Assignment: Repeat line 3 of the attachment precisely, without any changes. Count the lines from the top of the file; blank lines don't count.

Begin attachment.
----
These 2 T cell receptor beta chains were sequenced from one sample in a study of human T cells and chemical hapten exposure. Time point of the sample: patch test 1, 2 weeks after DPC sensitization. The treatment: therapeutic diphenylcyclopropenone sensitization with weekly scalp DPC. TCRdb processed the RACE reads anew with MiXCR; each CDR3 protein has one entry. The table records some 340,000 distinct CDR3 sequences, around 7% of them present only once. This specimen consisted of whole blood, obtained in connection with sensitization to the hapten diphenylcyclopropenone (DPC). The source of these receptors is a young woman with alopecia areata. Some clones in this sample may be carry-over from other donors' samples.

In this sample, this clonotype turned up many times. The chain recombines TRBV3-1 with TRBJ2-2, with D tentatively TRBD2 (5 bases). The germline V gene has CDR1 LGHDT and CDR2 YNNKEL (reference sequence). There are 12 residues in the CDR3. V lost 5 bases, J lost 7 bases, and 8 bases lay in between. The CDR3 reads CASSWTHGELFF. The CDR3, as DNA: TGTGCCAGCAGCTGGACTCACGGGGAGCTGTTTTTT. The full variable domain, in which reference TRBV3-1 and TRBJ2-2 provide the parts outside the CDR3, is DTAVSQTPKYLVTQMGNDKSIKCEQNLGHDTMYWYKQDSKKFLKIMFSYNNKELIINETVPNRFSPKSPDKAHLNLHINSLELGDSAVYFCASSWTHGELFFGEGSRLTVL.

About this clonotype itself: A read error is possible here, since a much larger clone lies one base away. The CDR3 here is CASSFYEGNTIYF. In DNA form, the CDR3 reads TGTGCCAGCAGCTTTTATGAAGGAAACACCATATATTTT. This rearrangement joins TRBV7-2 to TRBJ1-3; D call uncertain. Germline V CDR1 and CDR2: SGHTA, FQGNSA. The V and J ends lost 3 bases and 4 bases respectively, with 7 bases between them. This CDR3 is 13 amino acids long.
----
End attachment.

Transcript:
About this clonotype itself: A read error is possible here, since a much larger clone lies one base away. The CDR3 here is CASSFYEGNTIYF. In DNA form, the CDR3 reads TGTGCCAGCAGCTTTTATGAAGGAAACACCATATATTTT. This rearrangement joins TRBV7-2 to TRBJ1-3; D call uncertain. Germline V CDR1 and CDR2: SGHTA, FQGNSA. The V and J ends lost 3 bases and 4 bases respectively, with 7 bases between them. This CDR3 is 13 amino acids long.